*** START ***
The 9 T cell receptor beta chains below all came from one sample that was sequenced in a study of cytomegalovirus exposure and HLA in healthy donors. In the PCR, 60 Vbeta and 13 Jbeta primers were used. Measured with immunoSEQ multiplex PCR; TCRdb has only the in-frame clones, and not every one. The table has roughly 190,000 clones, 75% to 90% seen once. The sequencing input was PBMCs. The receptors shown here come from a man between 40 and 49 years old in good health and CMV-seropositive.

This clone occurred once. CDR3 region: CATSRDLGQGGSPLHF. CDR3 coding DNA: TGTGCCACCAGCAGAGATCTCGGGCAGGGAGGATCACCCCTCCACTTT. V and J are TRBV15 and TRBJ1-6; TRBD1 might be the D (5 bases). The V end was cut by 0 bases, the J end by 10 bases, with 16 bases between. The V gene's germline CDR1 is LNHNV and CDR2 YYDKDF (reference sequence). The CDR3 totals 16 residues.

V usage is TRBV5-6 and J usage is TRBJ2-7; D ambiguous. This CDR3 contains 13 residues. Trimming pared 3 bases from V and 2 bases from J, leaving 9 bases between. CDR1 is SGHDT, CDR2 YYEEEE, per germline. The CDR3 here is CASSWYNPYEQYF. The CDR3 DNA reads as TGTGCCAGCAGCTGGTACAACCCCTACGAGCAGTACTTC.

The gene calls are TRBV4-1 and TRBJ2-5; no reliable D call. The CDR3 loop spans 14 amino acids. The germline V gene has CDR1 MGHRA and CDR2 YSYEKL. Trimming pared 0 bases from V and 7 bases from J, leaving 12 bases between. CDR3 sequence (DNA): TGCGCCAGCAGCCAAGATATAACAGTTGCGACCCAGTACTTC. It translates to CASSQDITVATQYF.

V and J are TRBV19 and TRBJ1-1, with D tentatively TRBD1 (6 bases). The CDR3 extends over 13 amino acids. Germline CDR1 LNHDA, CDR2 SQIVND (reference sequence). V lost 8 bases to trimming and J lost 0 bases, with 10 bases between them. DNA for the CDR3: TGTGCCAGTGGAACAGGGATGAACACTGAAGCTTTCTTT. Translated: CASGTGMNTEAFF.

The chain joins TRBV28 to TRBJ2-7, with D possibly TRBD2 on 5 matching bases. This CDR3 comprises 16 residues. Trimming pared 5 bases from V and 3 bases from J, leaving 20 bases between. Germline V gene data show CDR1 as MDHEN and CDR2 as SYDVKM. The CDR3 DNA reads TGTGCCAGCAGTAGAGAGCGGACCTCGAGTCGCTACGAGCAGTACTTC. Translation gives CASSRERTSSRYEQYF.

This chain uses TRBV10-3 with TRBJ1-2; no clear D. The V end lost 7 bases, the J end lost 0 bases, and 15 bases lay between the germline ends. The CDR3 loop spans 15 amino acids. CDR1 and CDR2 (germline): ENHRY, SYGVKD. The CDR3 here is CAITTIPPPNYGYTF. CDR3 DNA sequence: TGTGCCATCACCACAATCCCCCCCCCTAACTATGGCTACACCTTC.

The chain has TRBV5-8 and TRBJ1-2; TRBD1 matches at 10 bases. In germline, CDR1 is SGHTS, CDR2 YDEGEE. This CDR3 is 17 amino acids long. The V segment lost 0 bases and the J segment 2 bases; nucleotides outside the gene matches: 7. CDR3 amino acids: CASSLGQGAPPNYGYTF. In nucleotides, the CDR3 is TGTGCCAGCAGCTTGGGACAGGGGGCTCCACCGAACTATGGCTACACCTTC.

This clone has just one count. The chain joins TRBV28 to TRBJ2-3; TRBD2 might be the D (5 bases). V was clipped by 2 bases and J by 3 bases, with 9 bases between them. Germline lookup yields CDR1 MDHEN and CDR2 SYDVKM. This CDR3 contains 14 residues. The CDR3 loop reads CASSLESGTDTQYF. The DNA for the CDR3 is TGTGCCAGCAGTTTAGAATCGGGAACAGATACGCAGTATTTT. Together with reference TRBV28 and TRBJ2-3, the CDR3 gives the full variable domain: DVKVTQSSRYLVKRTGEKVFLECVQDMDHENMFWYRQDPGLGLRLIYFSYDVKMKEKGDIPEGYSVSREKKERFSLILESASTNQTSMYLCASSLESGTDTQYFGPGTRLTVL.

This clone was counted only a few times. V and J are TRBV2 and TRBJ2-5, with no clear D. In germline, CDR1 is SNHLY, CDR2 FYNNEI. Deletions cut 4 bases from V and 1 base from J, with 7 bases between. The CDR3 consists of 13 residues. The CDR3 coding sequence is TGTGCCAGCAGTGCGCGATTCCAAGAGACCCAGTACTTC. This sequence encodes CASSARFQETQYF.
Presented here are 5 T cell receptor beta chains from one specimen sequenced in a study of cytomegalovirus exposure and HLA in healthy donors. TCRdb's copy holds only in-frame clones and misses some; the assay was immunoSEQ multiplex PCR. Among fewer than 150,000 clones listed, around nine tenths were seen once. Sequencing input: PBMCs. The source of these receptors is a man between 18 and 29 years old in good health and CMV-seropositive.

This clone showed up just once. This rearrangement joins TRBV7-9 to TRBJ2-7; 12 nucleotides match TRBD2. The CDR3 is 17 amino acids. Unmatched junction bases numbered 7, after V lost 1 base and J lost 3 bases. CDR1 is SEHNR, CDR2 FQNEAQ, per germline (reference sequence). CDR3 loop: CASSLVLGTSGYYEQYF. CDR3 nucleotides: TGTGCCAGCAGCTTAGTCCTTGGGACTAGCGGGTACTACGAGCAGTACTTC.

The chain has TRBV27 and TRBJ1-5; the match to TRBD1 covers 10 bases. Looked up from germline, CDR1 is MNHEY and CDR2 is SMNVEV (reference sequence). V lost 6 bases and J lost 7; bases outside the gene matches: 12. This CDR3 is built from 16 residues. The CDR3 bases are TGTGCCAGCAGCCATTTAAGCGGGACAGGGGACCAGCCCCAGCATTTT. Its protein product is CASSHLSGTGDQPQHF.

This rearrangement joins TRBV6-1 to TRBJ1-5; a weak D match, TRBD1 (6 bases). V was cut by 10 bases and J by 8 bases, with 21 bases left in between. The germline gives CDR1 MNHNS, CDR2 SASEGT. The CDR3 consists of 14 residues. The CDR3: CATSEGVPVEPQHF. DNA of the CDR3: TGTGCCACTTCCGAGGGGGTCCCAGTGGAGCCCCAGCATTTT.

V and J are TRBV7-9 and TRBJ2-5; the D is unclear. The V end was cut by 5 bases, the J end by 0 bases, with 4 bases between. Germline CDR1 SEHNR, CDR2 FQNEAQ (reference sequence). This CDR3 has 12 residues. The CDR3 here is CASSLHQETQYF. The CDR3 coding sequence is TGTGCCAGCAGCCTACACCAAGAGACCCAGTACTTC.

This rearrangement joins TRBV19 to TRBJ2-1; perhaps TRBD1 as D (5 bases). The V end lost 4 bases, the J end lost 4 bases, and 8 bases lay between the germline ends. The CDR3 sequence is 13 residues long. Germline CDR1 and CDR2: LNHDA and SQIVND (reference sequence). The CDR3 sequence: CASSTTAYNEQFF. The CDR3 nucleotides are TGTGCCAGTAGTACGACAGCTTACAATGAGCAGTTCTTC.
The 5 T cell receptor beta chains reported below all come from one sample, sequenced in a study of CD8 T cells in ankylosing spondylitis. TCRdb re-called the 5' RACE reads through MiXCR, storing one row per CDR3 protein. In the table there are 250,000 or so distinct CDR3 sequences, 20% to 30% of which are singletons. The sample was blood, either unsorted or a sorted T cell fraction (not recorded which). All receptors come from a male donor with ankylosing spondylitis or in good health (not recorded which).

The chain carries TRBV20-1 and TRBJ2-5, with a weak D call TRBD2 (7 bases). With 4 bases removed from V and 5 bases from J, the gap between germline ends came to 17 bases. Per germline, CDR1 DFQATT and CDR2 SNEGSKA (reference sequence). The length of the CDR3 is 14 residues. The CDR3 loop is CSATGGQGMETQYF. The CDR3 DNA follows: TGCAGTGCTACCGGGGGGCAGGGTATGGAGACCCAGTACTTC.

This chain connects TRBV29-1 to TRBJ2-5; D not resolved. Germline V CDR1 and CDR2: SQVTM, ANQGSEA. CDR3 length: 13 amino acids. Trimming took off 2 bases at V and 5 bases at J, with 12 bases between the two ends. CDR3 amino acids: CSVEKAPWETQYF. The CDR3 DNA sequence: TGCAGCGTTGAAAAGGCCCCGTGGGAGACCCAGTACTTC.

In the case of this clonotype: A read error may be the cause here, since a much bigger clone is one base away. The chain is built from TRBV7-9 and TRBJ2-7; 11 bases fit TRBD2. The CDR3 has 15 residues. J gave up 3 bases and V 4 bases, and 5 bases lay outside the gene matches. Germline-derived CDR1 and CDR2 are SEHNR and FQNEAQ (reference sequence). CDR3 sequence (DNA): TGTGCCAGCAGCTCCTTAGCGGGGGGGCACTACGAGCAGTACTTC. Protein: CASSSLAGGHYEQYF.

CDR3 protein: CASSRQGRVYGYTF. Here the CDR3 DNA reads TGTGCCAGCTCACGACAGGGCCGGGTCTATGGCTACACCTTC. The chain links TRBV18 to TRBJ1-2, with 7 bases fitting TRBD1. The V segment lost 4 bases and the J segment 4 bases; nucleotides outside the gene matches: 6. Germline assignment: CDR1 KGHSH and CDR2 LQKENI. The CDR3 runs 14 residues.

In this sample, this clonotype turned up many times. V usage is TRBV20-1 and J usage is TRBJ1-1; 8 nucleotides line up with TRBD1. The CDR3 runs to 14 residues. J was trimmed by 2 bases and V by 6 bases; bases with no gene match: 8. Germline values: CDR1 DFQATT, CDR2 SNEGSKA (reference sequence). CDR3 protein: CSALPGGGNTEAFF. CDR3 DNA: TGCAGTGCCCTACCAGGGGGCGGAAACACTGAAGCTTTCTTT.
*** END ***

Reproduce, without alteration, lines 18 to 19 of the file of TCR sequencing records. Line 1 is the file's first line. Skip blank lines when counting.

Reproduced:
The chain carries TRBV20-1 and TRBJ2-5, with a weak D call TRBD2 (7 bases). With 4 bases removed from V and 5 bases from J, the gap between germline ends came to 17 bases. Per germline, CDR1 DFQATT and CDR2 SNEGSKA (reference sequence). The length of the CDR3 is 14 residues. The CDR3 loop is CSATGGQGMETQYF. The CDR3 DNA follows: TGCAGTGCTACCGGGGGGCAGGGTATGGAGACCCAGTACTTC.

This chain connects TRBV29-1 to TRBJ2-5; D not resolved. Germline V CDR1 and CDR2: SQVTM, ANQGSEA. CDR3 length: 13 amino acids. Trimming took off 2 bases at V and 5 bases at J, with 12 bases between the two ends. CDR3 amino acids: CSVEKAPWETQYF. The CDR3 DNA sequence: TGCAGCGTTGAAAAGGCCCCGTGGGAGACCCAGTACTTC.